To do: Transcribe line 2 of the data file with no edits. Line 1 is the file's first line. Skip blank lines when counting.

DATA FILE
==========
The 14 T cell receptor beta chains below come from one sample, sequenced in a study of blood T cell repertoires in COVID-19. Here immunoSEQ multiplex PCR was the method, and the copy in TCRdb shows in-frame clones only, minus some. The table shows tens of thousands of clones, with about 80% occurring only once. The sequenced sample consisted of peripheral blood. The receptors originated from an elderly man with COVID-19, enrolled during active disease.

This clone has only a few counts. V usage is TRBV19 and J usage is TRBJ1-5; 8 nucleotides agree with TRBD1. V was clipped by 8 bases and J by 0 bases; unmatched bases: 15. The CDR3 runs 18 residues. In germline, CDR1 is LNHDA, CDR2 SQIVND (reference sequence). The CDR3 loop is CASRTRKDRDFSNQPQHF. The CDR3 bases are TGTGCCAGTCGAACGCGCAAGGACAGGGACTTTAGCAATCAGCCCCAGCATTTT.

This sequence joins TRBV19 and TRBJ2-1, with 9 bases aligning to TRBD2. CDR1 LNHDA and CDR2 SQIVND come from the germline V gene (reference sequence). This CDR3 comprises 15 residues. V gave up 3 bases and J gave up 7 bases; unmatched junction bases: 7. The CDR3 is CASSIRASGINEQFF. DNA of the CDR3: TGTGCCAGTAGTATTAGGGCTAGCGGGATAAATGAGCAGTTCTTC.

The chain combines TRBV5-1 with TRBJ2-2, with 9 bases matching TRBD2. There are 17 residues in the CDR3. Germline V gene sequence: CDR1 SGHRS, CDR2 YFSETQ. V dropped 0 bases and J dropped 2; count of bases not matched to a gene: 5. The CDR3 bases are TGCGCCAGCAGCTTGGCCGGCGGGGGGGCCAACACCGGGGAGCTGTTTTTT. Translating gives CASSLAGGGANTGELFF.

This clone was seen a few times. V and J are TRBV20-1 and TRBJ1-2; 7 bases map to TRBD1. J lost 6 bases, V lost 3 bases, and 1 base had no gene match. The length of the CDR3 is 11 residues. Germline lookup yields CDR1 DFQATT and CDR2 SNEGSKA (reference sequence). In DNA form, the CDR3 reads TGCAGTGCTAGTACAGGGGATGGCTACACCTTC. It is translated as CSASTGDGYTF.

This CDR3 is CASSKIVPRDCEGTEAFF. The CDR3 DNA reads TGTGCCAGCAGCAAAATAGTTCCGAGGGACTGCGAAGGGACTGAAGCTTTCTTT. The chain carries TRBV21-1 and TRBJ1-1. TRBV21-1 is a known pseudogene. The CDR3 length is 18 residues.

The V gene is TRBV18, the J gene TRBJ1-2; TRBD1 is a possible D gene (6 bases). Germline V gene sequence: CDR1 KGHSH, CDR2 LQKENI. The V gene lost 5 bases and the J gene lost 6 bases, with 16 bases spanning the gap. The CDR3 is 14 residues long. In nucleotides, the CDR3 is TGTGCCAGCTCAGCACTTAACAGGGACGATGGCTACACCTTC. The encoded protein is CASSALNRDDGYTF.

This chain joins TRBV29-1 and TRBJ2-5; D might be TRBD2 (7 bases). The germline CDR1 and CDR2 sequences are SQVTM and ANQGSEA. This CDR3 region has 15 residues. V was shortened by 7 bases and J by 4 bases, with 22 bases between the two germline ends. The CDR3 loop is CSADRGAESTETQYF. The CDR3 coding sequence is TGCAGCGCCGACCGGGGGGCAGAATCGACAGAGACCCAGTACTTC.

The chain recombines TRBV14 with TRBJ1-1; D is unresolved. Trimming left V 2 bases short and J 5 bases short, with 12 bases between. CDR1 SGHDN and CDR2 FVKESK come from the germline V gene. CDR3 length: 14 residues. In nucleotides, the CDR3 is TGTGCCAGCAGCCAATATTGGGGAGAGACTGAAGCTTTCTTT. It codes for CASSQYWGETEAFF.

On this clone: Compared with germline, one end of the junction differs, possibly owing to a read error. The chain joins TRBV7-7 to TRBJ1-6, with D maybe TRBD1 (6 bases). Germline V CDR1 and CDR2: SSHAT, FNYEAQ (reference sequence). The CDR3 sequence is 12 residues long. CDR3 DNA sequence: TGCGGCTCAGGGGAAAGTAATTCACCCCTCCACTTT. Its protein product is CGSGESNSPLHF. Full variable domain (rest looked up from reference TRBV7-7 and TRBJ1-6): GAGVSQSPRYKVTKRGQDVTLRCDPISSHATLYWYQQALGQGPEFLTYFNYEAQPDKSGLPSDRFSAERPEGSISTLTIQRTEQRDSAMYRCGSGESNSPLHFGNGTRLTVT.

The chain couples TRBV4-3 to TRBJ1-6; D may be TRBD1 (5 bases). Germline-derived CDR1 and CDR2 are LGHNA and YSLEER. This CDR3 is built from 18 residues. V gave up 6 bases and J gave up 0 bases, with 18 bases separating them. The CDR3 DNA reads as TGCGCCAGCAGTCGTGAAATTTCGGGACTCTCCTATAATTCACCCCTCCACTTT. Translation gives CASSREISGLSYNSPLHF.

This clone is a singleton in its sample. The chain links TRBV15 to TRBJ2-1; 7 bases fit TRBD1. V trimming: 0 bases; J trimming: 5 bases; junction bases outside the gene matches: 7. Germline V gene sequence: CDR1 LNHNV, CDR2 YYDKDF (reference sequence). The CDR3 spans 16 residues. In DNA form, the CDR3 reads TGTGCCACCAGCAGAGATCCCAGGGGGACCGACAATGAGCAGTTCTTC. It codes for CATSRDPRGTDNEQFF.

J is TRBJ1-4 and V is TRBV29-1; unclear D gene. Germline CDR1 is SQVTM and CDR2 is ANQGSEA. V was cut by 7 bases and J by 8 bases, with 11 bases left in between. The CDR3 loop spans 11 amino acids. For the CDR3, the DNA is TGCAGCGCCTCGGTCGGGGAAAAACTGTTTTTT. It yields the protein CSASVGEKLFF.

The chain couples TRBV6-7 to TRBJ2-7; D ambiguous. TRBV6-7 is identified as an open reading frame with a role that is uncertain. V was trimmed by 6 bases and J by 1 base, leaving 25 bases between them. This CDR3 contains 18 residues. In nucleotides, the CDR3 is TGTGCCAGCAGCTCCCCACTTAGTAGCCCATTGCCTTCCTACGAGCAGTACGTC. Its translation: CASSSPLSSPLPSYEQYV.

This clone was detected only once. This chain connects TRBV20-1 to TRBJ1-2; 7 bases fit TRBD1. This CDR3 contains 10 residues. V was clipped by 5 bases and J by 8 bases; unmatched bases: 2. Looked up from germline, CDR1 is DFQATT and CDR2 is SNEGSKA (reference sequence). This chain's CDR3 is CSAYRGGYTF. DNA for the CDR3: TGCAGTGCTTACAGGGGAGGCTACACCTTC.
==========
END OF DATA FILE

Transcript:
This clone has only a few counts. V usage is TRBV19 and J usage is TRBJ1-5; 8 nucleotides agree with TRBD1. V was clipped by 8 bases and J by 0 bases; unmatched bases: 15. The CDR3 runs 18 residues. In germline, CDR1 is LNHDA, CDR2 SQIVND (reference sequence). The CDR3 loop is CASRTRKDRDFSNQPQHF. The CDR3 bases are TGTGCCAGTCGAACGCGCAAGGACAGGGACTTTAGCAATCAGCCCCAGCATTTT.